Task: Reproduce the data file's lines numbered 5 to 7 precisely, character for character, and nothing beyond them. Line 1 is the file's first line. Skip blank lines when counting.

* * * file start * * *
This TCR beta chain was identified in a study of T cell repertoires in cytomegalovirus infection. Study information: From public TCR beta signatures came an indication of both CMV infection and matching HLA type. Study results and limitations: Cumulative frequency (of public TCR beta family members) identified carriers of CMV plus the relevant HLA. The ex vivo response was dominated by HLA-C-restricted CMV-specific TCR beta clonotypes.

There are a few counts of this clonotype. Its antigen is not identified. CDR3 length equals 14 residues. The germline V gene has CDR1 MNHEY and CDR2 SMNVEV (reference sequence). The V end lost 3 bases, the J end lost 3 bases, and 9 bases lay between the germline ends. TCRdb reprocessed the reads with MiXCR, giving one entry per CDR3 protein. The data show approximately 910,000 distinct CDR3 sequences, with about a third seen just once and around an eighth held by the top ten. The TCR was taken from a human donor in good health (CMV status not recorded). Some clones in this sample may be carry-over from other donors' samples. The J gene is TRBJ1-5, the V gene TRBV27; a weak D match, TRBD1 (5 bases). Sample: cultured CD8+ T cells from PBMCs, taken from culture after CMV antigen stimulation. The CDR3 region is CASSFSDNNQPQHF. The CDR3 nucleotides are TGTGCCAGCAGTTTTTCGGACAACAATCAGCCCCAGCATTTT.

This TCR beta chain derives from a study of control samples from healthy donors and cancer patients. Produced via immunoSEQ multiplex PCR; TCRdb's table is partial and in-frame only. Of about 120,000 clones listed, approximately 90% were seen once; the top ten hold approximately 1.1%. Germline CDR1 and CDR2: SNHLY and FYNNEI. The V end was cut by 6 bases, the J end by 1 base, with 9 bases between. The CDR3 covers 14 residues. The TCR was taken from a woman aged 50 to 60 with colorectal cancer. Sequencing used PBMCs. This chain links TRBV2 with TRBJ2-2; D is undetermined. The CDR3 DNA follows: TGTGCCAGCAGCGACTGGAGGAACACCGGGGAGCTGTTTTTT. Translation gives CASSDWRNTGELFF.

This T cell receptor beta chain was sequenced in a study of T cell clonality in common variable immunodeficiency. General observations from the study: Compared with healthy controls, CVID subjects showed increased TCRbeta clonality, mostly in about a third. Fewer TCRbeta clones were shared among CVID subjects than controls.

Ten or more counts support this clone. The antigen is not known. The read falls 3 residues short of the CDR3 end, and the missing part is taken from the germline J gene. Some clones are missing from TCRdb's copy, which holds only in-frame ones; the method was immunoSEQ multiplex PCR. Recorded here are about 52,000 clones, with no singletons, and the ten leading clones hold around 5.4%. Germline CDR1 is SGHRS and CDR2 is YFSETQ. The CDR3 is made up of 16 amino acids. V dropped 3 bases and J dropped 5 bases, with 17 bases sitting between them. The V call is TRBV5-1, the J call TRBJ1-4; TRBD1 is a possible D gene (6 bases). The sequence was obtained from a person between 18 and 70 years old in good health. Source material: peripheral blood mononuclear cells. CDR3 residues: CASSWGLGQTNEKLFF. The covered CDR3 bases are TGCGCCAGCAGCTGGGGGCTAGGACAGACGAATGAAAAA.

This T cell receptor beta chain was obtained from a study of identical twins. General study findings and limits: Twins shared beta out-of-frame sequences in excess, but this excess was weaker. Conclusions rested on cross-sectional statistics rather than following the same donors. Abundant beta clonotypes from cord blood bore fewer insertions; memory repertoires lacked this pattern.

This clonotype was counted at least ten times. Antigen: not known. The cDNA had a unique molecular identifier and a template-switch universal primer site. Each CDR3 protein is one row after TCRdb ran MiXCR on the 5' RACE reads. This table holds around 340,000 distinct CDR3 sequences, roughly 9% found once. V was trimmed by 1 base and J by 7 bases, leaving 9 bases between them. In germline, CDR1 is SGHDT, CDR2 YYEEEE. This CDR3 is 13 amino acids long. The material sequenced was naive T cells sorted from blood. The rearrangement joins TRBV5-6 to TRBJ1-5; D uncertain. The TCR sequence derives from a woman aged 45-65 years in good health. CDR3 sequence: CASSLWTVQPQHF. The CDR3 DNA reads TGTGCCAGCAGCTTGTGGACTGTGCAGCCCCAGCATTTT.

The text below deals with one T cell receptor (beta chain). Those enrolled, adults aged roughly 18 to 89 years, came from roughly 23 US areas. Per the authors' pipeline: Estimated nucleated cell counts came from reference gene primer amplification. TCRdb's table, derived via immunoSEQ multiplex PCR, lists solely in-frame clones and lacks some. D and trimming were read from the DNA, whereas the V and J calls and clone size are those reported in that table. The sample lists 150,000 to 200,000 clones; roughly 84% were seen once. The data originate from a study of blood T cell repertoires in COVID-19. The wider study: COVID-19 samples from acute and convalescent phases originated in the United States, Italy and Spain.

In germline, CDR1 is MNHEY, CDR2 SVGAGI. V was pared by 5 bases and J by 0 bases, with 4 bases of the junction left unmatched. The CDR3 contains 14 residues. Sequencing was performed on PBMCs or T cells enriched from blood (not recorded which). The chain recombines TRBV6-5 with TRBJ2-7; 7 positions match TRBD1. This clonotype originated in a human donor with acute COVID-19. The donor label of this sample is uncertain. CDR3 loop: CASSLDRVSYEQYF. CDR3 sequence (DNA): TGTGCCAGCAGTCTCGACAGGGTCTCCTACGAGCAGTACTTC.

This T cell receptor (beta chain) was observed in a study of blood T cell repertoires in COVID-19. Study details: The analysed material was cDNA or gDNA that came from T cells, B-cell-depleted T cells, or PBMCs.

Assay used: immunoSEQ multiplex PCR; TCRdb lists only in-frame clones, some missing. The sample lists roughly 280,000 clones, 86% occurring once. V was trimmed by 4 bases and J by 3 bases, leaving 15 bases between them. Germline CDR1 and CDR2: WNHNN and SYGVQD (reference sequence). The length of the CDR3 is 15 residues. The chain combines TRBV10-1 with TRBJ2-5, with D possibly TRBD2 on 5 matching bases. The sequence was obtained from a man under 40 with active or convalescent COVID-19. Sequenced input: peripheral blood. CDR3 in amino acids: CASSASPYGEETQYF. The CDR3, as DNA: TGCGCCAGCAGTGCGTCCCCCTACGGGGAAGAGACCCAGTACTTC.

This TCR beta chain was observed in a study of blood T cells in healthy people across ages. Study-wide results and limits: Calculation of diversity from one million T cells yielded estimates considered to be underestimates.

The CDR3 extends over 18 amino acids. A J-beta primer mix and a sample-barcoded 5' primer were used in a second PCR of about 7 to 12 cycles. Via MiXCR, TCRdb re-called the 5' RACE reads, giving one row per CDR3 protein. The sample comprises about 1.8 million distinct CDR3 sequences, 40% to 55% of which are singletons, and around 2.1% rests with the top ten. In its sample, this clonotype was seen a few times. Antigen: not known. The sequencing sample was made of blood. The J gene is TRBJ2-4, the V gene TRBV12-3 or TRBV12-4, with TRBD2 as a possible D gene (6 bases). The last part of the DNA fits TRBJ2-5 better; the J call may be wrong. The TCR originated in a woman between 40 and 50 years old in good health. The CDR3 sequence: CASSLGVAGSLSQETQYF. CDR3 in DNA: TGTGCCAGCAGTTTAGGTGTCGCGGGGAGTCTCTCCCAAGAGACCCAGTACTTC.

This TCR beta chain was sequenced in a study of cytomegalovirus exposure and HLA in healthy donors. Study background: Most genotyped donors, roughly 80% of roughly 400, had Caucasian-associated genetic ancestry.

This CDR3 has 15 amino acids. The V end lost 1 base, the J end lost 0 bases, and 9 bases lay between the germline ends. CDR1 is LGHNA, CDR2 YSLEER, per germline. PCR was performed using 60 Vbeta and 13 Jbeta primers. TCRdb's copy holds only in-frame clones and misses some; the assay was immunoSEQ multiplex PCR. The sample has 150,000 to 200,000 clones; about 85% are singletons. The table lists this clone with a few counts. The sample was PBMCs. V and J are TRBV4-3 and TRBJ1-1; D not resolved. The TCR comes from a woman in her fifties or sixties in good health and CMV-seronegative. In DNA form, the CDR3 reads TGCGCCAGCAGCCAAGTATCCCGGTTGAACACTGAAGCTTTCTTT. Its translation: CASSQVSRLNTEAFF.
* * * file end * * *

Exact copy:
Ten or more counts support this clone. The antigen is not known. The read falls 3 residues short of the CDR3 end, and the missing part is taken from the germline J gene. Some clones are missing from TCRdb's copy, which holds only in-frame ones; the method was immunoSEQ multiplex PCR. Recorded here are about 52,000 clones, with no singletons, and the ten leading clones hold around 5.4%. Germline CDR1 is SGHRS and CDR2 is YFSETQ. The CDR3 is made up of 16 amino acids. V dropped 3 bases and J dropped 5 bases, with 17 bases sitting between them. The V call is TRBV5-1, the J call TRBJ1-4; TRBD1 is a possible D gene (6 bases). The sequence was obtained from a person between 18 and 70 years old in good health. Source material: peripheral blood mononuclear cells. CDR3 residues: CASSWGLGQTNEKLFF. The covered CDR3 bases are TGCGCCAGCAGCTGGGGGCTAGGACAGACGAATGAAAAA.

This T cell receptor beta chain was obtained from a study of identical twins. General study findings and limits: Twins shared beta out-of-frame sequences in excess, but this excess was weaker. Conclusions rested on cross-sectional statistics rather than following the same donors. Abundant beta clonotypes from cord blood bore fewer insertions; memory repertoires lacked this pattern.

This clonotype was counted at least ten times. Antigen: not known. The cDNA had a unique molecular identifier and a template-switch universal primer site. Each CDR3 protein is one row after TCRdb ran MiXCR on the 5' RACE reads. This table holds around 340,000 distinct CDR3 sequences, roughly 9% found once. V was trimmed by 1 base and J by 7 bases, leaving 9 bases between them. In germline, CDR1 is SGHDT, CDR2 YYEEEE. This CDR3 is 13 amino acids long. The material sequenced was naive T cells sorted from blood. The rearrangement joins TRBV5-6 to TRBJ1-5; D uncertain. The TCR sequence derives from a woman aged 45-65 years in good health. CDR3 sequence: CASSLWTVQPQHF. The CDR3 DNA reads TGTGCCAGCAGCTTGTGGACTGTGCAGCCCCAGCATTTT.